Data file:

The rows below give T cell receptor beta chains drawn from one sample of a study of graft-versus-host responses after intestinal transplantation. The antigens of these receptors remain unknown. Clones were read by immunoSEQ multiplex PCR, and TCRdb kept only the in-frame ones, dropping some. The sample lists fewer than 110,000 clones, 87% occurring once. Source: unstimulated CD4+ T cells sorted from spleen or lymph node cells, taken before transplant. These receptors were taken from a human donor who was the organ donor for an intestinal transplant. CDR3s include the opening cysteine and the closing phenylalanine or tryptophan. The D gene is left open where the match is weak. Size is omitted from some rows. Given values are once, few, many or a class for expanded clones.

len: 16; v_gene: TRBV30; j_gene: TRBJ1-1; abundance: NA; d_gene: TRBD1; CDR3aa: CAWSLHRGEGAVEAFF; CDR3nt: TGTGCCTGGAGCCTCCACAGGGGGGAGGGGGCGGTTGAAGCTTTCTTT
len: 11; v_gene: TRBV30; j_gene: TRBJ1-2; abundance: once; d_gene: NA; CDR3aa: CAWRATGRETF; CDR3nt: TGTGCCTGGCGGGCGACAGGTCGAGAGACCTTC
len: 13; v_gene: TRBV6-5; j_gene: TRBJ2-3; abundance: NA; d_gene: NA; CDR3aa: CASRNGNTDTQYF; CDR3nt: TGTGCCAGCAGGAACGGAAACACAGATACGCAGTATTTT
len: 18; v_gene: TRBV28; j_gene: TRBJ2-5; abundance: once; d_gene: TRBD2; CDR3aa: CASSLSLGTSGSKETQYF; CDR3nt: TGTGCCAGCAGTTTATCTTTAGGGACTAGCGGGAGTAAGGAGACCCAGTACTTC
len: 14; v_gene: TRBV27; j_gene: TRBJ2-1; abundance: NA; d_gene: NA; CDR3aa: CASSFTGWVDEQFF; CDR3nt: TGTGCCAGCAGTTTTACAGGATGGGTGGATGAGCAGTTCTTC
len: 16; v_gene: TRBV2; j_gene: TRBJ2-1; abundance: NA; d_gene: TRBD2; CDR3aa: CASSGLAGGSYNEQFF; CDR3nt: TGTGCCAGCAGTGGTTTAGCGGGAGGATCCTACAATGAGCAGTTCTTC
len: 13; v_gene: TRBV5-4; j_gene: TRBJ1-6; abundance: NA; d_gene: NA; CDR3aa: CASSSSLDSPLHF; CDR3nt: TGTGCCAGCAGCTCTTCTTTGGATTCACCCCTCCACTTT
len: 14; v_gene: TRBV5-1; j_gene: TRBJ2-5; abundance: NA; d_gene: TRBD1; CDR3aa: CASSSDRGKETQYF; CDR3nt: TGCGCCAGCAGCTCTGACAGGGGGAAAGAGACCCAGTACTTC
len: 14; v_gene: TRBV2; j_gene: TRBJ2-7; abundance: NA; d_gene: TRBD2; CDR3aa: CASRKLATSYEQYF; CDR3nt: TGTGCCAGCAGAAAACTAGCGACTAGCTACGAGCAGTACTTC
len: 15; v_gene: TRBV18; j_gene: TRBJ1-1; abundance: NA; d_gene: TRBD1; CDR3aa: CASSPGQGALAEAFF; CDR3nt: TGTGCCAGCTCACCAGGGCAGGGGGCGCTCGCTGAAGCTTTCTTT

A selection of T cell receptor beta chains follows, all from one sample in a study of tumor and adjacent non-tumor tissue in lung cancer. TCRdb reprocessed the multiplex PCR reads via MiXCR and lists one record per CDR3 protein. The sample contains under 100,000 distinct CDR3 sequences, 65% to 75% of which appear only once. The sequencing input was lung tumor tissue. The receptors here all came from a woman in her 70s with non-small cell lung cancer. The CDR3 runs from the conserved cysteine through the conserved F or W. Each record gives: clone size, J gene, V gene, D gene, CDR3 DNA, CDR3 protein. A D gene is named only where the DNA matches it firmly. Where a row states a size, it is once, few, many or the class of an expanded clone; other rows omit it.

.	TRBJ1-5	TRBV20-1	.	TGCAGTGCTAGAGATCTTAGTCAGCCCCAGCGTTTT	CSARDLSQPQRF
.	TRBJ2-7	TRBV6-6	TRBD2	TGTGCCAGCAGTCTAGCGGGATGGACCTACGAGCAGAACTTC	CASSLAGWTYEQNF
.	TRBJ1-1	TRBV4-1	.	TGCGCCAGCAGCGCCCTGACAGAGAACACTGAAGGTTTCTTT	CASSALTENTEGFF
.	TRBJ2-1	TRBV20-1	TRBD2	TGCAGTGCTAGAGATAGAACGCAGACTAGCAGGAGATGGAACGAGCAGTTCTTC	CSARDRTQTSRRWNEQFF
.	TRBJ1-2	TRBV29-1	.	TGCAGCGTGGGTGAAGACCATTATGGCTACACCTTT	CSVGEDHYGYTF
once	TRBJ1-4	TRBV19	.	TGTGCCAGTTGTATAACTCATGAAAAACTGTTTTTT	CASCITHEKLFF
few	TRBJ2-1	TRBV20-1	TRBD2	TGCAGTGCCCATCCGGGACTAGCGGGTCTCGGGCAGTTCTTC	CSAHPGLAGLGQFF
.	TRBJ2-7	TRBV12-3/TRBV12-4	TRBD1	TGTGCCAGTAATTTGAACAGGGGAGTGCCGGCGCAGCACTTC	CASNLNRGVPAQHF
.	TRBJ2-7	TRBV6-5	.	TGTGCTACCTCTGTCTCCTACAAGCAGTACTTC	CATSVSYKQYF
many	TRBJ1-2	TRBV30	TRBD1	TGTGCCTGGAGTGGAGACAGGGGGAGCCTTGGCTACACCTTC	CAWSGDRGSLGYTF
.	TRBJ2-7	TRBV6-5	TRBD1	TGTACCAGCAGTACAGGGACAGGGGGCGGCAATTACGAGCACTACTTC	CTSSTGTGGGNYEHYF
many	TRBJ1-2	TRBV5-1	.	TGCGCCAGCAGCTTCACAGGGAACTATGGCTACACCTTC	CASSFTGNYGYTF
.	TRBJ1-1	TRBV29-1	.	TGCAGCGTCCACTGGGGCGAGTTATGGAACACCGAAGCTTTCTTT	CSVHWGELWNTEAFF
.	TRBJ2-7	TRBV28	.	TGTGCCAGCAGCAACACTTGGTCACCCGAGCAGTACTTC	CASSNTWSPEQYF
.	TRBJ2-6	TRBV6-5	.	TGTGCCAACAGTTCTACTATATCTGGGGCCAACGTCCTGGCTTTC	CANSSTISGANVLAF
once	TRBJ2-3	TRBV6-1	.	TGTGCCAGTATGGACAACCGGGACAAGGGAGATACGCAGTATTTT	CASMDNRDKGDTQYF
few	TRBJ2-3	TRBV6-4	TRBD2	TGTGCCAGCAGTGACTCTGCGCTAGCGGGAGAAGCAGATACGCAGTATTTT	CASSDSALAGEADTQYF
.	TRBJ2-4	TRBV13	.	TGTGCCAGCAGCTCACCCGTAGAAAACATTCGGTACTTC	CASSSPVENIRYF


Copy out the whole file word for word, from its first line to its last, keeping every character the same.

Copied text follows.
The rows below give T cell receptor beta chains drawn from one sample of a study of graft-versus-host responses after intestinal transplantation. The antigens of these receptors remain unknown. Clones were read by immunoSEQ multiplex PCR, and TCRdb kept only the in-frame ones, dropping some. The sample lists fewer than 110,000 clones, 87% occurring once. Source: unstimulated CD4+ T cells sorted from spleen or lymph node cells, taken before transplant. These receptors were taken from a human donor who was the organ donor for an intestinal transplant. CDR3s include the opening cysteine and the closing phenylalanine or tryptophan. The D gene is left open where the match is weak. Size is omitted from some rows. Given values are once, few, many or a class for expanded clones.

len: 16; v_gene: TRBV30; j_gene: TRBJ1-1; abundance: NA; d_gene: TRBD1; CDR3aa: CAWSLHRGEGAVEAFF; CDR3nt: TGTGCCTGGAGCCTCCACAGGGGGGAGGGGGCGGTTGAAGCTTTCTTT
len: 11; v_gene: TRBV30; j_gene: TRBJ1-2; abundance: once; d_gene: NA; CDR3aa: CAWRATGRETF; CDR3nt: TGTGCCTGGCGGGCGACAGGTCGAGAGACCTTC
len: 13; v_gene: TRBV6-5; j_gene: TRBJ2-3; abundance: NA; d_gene: NA; CDR3aa: CASRNGNTDTQYF; CDR3nt: TGTGCCAGCAGGAACGGAAACACAGATACGCAGTATTTT
len: 18; v_gene: TRBV28; j_gene: TRBJ2-5; abundance: once; d_gene: TRBD2; CDR3aa: CASSLSLGTSGSKETQYF; CDR3nt: TGTGCCAGCAGTTTATCTTTAGGGACTAGCGGGAGTAAGGAGACCCAGTACTTC
len: 14; v_gene: TRBV27; j_gene: TRBJ2-1; abundance: NA; d_gene: NA; CDR3aa: CASSFTGWVDEQFF; CDR3nt: TGTGCCAGCAGTTTTACAGGATGGGTGGATGAGCAGTTCTTC
len: 16; v_gene: TRBV2; j_gene: TRBJ2-1; abundance: NA; d_gene: TRBD2; CDR3aa: CASSGLAGGSYNEQFF; CDR3nt: TGTGCCAGCAGTGGTTTAGCGGGAGGATCCTACAATGAGCAGTTCTTC
len: 13; v_gene: TRBV5-4; j_gene: TRBJ1-6; abundance: NA; d_gene: NA; CDR3aa: CASSSSLDSPLHF; CDR3nt: TGTGCCAGCAGCTCTTCTTTGGATTCACCCCTCCACTTT
len: 14; v_gene: TRBV5-1; j_gene: TRBJ2-5; abundance: NA; d_gene: TRBD1; CDR3aa: CASSSDRGKETQYF; CDR3nt: TGCGCCAGCAGCTCTGACAGGGGGAAAGAGACCCAGTACTTC
len: 14; v_gene: TRBV2; j_gene: TRBJ2-7; abundance: NA; d_gene: TRBD2; CDR3aa: CASRKLATSYEQYF; CDR3nt: TGTGCCAGCAGAAAACTAGCGACTAGCTACGAGCAGTACTTC
len: 15; v_gene: TRBV18; j_gene: TRBJ1-1; abundance: NA; d_gene: TRBD1; CDR3aa: CASSPGQGALAEAFF; CDR3nt: TGTGCCAGCTCACCAGGGCAGGGGGCGCTCGCTGAAGCTTTCTTT

A selection of T cell receptor beta chains follows, all from one sample in a study of tumor and adjacent non-tumor tissue in lung cancer. TCRdb reprocessed the multiplex PCR reads via MiXCR and lists one record per CDR3 protein. The sample contains under 100,000 distinct CDR3 sequences, 65% to 75% of which appear only once. The sequencing input was lung tumor tissue. The receptors here all came from a woman in her 70s with non-small cell lung cancer. The CDR3 runs from the conserved cysteine through the conserved F or W. Each record gives: clone size, J gene, V gene, D gene, CDR3 DNA, CDR3 protein. A D gene is named only where the DNA matches it firmly. Where a row states a size, it is once, few, many or the class of an expanded clone; other rows omit it.

.	TRBJ1-5	TRBV20-1	.	TGCAGTGCTAGAGATCTTAGTCAGCCCCAGCGTTTT	CSARDLSQPQRF
.	TRBJ2-7	TRBV6-6	TRBD2	TGTGCCAGCAGTCTAGCGGGATGGACCTACGAGCAGAACTTC	CASSLAGWTYEQNF
.	TRBJ1-1	TRBV4-1	.	TGCGCCAGCAGCGCCCTGACAGAGAACACTGAAGGTTTCTTT	CASSALTENTEGFF
.	TRBJ2-1	TRBV20-1	TRBD2	TGCAGTGCTAGAGATAGAACGCAGACTAGCAGGAGATGGAACGAGCAGTTCTTC	CSARDRTQTSRRWNEQFF
.	TRBJ1-2	TRBV29-1	.	TGCAGCGTGGGTGAAGACCATTATGGCTACACCTTT	CSVGEDHYGYTF
once	TRBJ1-4	TRBV19	.	TGTGCCAGTTGTATAACTCATGAAAAACTGTTTTTT	CASCITHEKLFF
few	TRBJ2-1	TRBV20-1	TRBD2	TGCAGTGCCCATCCGGGACTAGCGGGTCTCGGGCAGTTCTTC	CSAHPGLAGLGQFF
.	TRBJ2-7	TRBV12-3/TRBV12-4	TRBD1	TGTGCCAGTAATTTGAACAGGGGAGTGCCGGCGCAGCACTTC	CASNLNRGVPAQHF
.	TRBJ2-7	TRBV6-5	.	TGTGCTACCTCTGTCTCCTACAAGCAGTACTTC	CATSVSYKQYF
many	TRBJ1-2	TRBV30	TRBD1	TGTGCCTGGAGTGGAGACAGGGGGAGCCTTGGCTACACCTTC	CAWSGDRGSLGYTF
.	TRBJ2-7	TRBV6-5	TRBD1	TGTACCAGCAGTACAGGGACAGGGGGCGGCAATTACGAGCACTACTTC	CTSSTGTGGGNYEHYF
many	TRBJ1-2	TRBV5-1	.	TGCGCCAGCAGCTTCACAGGGAACTATGGCTACACCTTC	CASSFTGNYGYTF
.	TRBJ1-1	TRBV29-1	.	TGCAGCGTCCACTGGGGCGAGTTATGGAACACCGAAGCTTTCTTT	CSVHWGELWNTEAFF
.	TRBJ2-7	TRBV28	.	TGTGCCAGCAGCAACACTTGGTCACCCGAGCAGTACTTC	CASSNTWSPEQYF
.	TRBJ2-6	TRBV6-5	.	TGTGCCAACAGTTCTACTATATCTGGGGCCAACGTCCTGGCTTTC	CANSSTISGANVLAF
once	TRBJ2-3	TRBV6-1	.	TGTGCCAGTATGGACAACCGGGACAAGGGAGATACGCAGTATTTT	CASMDNRDKGDTQYF
few	TRBJ2-3	TRBV6-4	TRBD2	TGTGCCAGCAGTGACTCTGCGCTAGCGGGAGAAGCAGATACGCAGTATTTT	CASSDSALAGEADTQYF
.	TRBJ2-4	TRBV13	.	TGTGCCAGCAGCTCACCCGTAGAAAACATTCGGTACTTC	CASSSPVENIRYF